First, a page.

On today’s date in 1928, Canadian athletes Fanny “Bobbie” Rosenfeld, Ethel Smith, Myrtle Cook and Jane Bell won the gold medal in 4×100-metre relay at that year’s Summer Olympics in Amsterdam.
Born in Russia and raised in Barrie, Ont., Rosenfeld excelled in track and field as well as hockey, softball, basketball and tennis.
In the span of one afternoon at the 1925 Ontario Ladies’ Track and Field Championship, she placed first in five events and second in two events.
A well-known track-and-field competitor when the International Amateur Athletic Federation began allowing women to compete in five events at the 1928 Olympics, she set Canadian records in the running broad jump, standing broad jump and discus during the trials to select the women’s team. She also ran the 100-metre dash just four-fifths of a second slower than the world record at that time.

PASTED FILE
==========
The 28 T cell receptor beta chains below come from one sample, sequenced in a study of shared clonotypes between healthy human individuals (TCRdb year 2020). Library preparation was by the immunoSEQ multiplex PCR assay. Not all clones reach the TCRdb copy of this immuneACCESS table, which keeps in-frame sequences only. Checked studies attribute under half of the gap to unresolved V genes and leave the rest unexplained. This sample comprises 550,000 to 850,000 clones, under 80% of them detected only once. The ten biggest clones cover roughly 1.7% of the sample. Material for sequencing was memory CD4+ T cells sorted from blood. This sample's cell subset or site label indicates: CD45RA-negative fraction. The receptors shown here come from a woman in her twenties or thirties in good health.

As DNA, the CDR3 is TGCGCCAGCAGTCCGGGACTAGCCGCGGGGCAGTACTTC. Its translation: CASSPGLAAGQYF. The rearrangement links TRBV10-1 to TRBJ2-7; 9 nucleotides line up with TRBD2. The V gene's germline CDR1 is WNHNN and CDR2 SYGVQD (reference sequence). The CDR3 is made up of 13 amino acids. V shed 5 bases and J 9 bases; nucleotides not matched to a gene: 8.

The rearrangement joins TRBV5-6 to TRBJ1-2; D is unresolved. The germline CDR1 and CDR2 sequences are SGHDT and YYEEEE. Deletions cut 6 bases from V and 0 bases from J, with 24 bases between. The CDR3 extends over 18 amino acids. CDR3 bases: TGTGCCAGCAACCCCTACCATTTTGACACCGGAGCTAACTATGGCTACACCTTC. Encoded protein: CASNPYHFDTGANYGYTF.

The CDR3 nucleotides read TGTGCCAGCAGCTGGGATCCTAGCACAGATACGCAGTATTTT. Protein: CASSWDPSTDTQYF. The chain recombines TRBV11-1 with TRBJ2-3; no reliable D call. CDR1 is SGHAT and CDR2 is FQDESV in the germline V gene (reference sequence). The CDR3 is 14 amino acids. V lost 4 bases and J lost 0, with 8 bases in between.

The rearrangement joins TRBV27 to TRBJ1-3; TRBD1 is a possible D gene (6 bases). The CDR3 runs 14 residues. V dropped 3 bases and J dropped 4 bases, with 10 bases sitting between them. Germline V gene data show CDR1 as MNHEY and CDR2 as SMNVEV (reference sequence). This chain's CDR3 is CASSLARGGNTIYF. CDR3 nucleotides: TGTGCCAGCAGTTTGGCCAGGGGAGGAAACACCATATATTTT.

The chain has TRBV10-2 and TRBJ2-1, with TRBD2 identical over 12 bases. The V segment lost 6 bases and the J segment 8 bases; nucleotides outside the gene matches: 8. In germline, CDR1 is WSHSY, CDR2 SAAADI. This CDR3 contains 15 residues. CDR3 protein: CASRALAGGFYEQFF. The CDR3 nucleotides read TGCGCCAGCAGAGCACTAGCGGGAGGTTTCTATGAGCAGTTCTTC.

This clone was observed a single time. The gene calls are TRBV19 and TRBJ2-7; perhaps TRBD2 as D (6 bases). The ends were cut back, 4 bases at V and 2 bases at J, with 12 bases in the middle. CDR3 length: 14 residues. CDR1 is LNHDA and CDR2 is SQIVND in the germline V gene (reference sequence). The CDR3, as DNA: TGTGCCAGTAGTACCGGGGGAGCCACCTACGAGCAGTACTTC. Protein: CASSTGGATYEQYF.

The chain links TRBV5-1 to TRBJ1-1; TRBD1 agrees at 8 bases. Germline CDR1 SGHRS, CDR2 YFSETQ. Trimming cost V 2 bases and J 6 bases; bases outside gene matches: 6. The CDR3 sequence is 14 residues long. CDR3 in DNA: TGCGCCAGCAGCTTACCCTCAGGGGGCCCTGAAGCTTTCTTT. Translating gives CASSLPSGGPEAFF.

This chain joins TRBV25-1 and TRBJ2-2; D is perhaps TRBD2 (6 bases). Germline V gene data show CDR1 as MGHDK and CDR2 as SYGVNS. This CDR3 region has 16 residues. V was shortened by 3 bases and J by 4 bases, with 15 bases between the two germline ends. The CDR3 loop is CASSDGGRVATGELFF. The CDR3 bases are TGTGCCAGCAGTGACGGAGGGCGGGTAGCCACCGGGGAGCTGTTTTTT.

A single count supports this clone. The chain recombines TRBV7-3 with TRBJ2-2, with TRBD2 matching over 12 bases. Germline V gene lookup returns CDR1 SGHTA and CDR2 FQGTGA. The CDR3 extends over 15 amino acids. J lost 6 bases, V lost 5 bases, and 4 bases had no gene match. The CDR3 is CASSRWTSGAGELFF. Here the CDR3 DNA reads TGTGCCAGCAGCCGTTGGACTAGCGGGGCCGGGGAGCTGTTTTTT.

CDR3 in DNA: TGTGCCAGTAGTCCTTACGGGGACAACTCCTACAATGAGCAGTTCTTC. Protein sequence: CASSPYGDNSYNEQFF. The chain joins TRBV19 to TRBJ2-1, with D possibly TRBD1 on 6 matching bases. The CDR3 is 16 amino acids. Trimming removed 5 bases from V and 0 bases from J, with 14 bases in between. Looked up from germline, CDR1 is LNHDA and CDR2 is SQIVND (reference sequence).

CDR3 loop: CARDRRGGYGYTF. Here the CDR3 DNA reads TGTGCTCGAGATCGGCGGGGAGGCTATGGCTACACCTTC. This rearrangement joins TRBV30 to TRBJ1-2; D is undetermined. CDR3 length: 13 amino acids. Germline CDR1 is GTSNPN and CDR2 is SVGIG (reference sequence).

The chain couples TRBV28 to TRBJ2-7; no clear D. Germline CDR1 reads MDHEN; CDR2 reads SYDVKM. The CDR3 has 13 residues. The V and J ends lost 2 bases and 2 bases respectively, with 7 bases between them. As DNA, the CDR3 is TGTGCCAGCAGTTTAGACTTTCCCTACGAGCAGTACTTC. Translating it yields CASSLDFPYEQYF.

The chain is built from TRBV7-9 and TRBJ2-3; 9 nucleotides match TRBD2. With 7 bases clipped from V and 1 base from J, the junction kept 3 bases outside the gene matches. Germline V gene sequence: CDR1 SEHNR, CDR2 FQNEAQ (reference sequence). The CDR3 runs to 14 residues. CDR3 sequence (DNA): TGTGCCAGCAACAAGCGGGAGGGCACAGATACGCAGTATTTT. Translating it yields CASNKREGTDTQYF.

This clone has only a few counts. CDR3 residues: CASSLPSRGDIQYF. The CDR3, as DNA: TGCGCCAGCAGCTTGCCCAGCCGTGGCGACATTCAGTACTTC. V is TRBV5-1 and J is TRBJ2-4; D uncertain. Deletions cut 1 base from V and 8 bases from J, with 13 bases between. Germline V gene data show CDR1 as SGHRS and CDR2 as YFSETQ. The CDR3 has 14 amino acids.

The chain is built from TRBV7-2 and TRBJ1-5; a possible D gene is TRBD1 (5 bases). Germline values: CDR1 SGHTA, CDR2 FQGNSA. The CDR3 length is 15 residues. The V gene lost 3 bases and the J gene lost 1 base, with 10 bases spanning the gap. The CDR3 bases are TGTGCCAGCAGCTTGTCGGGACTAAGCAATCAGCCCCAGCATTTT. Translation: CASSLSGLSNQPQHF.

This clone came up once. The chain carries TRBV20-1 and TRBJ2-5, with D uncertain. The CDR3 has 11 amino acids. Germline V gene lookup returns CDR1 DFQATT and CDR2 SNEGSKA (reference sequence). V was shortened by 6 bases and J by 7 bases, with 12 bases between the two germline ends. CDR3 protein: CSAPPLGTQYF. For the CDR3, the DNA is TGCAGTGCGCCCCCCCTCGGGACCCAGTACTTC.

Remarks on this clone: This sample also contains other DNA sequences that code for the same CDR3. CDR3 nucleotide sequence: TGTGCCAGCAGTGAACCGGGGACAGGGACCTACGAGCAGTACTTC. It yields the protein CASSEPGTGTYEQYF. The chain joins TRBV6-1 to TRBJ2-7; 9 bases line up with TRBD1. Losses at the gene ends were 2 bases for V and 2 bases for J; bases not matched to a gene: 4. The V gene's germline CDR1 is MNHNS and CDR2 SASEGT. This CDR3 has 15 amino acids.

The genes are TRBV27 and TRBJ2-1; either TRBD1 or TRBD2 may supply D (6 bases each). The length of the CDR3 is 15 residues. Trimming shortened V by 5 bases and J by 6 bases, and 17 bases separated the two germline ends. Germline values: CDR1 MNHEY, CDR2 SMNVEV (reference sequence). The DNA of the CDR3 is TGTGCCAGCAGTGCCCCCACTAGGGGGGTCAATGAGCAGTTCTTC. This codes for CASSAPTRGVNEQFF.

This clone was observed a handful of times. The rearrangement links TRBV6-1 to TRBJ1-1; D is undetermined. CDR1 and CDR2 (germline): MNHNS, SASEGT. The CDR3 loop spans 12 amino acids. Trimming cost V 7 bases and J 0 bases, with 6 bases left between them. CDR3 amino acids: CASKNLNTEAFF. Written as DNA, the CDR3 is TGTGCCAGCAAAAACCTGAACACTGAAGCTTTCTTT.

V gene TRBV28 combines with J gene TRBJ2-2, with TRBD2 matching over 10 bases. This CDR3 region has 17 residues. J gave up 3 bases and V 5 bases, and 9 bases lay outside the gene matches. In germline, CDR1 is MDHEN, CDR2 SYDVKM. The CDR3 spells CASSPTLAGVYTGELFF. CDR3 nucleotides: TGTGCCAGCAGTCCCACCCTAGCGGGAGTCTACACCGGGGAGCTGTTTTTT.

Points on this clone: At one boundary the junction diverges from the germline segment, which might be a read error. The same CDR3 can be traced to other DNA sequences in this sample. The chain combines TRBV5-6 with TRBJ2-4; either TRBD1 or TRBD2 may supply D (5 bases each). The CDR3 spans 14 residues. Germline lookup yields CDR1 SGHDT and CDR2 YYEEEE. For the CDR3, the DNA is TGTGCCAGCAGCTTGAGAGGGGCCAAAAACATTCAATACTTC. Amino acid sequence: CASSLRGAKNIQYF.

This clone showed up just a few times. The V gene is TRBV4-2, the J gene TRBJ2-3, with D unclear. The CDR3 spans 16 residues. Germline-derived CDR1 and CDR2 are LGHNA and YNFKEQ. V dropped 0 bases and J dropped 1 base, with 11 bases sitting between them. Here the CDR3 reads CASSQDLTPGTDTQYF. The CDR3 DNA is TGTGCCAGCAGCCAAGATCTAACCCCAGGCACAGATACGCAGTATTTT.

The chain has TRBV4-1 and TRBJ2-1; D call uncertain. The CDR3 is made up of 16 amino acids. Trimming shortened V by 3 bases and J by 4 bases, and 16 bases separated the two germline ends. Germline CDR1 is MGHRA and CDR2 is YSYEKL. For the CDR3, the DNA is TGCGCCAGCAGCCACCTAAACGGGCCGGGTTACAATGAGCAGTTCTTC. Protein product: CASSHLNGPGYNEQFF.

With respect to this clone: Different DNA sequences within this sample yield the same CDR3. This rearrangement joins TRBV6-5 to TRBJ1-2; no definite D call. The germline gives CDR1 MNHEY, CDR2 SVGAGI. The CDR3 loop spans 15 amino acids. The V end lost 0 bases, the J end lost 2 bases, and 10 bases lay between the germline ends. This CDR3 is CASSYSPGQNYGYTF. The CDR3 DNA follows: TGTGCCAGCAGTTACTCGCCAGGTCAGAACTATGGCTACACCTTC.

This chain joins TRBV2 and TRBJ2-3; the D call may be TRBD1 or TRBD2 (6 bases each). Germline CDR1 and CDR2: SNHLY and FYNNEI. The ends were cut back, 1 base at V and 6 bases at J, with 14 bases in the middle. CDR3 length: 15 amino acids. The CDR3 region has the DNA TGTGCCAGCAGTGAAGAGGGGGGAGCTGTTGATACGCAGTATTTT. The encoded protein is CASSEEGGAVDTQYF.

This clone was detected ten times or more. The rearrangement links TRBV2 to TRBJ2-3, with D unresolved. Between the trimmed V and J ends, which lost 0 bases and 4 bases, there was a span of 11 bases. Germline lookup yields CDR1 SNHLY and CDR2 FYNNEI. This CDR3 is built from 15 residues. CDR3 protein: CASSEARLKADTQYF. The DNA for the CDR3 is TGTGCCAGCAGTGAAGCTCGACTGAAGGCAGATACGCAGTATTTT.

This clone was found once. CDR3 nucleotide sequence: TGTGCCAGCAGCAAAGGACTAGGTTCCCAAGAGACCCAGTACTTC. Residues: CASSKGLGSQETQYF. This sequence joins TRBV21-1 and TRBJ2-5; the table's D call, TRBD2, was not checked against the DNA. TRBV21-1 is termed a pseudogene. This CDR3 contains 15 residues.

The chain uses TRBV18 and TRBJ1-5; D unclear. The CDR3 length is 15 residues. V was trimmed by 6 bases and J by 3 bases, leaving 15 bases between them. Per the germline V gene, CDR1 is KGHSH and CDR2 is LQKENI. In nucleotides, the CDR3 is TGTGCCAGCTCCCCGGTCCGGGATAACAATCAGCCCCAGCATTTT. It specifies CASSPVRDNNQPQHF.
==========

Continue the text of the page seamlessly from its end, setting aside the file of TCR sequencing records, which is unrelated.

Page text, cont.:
Known as “The Matchless Six” by the Canadian Press, the women of the Canadian Olympic team would become national heroes after their performance that year.
Rosenfeld was chosen to compete in both the 100-yard dash and discus events, but after both were scheduled for the same day, she was only entered in the 100-yard dash. She eventually earned gold for her country while the U.S. took home the silver medal and Germany the bronze.
She died in Toronto on Nov. 13, 1969.
1996 ROSENFELD STAMP
In 1996, to commemorate the 100th Olympic Games, Canada Post issued a five-stamp set featuring some of the country’s greatest gold medalists.
Rosenfeld was commemorated on a 45-cent stamp (Scott #1610) as part of the issue. Printed by Ashton-Potter, the stamp features a design by Mark Koudis based on a photograph from Canada’s Sports Hall of Fame. The image shows Rosenfeld in a starting position and ready to begin a race.